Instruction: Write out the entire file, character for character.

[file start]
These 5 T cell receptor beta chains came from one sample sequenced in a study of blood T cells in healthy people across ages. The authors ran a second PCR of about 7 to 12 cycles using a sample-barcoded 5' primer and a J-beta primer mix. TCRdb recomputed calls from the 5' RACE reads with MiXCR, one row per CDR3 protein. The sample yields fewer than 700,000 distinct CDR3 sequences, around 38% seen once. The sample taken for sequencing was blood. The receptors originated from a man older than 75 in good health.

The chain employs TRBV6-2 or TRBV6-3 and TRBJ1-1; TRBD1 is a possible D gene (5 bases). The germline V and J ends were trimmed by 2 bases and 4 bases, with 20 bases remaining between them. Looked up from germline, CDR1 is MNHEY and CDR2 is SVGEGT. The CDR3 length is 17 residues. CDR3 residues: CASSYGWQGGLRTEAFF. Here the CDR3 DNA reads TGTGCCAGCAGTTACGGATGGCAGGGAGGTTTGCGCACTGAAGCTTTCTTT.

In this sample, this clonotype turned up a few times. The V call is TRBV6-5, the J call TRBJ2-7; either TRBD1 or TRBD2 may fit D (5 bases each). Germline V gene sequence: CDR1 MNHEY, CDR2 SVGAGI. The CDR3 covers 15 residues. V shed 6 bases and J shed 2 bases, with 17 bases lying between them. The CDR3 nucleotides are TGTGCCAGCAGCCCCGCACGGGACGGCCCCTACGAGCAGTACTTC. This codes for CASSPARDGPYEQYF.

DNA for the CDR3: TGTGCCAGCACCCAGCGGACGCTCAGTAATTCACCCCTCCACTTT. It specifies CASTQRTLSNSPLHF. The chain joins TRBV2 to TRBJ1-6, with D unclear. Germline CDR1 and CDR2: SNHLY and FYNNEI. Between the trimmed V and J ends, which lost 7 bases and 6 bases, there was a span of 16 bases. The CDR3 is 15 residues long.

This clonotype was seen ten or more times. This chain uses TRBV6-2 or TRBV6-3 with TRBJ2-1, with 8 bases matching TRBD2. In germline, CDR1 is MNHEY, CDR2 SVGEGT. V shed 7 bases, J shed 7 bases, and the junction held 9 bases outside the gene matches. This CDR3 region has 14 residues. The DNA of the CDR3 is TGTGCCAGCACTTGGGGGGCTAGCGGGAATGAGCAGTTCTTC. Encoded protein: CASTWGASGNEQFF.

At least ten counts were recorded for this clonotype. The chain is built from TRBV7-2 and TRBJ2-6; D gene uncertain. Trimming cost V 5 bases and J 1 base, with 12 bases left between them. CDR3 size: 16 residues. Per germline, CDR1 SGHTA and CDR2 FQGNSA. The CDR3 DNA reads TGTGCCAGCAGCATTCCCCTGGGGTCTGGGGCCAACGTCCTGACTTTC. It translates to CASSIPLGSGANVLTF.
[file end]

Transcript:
These 5 T cell receptor beta chains came from one sample sequenced in a study of blood T cells in healthy people across ages. The authors ran a second PCR of about 7 to 12 cycles using a sample-barcoded 5' primer and a J-beta primer mix. TCRdb recomputed calls from the 5' RACE reads with MiXCR, one row per CDR3 protein. The sample yields fewer than 700,000 distinct CDR3 sequences, around 38% seen once. The sample taken for sequencing was blood. The receptors originated from a man older than 75 in good health.

The chain employs TRBV6-2 or TRBV6-3 and TRBJ1-1; TRBD1 is a possible D gene (5 bases). The germline V and J ends were trimmed by 2 bases and 4 bases, with 20 bases remaining between them. Looked up from germline, CDR1 is MNHEY and CDR2 is SVGEGT. The CDR3 length is 17 residues. CDR3 residues: CASSYGWQGGLRTEAFF. Here the CDR3 DNA reads TGTGCCAGCAGTTACGGATGGCAGGGAGGTTTGCGCACTGAAGCTTTCTTT.

In this sample, this clonotype turned up a few times. The V call is TRBV6-5, the J call TRBJ2-7; either TRBD1 or TRBD2 may fit D (5 bases each). Germline V gene sequence: CDR1 MNHEY, CDR2 SVGAGI. The CDR3 covers 15 residues. V shed 6 bases and J shed 2 bases, with 17 bases lying between them. The CDR3 nucleotides are TGTGCCAGCAGCCCCGCACGGGACGGCCCCTACGAGCAGTACTTC. This codes for CASSPARDGPYEQYF.

DNA for the CDR3: TGTGCCAGCACCCAGCGGACGCTCAGTAATTCACCCCTCCACTTT. It specifies CASTQRTLSNSPLHF. The chain joins TRBV2 to TRBJ1-6, with D unclear. Germline CDR1 and CDR2: SNHLY and FYNNEI. Between the trimmed V and J ends, which lost 7 bases and 6 bases, there was a span of 16 bases. The CDR3 is 15 residues long.

This clonotype was seen ten or more times. This chain uses TRBV6-2 or TRBV6-3 with TRBJ2-1, with 8 bases matching TRBD2. In germline, CDR1 is MNHEY, CDR2 SVGEGT. V shed 7 bases, J shed 7 bases, and the junction held 9 bases outside the gene matches. This CDR3 region has 14 residues. The DNA of the CDR3 is TGTGCCAGCACTTGGGGGGCTAGCGGGAATGAGCAGTTCTTC. Encoded protein: CASTWGASGNEQFF.

At least ten counts were recorded for this clonotype. The chain is built from TRBV7-2 and TRBJ2-6; D gene uncertain. Trimming cost V 5 bases and J 1 base, with 12 bases left between them. CDR3 size: 16 residues. Per germline, CDR1 SGHTA and CDR2 FQGNSA. The CDR3 DNA reads TGTGCCAGCAGCATTCCCCTGGGGTCTGGGGCCAACGTCCTGACTTTC. It translates to CASSIPLGSGANVLTF.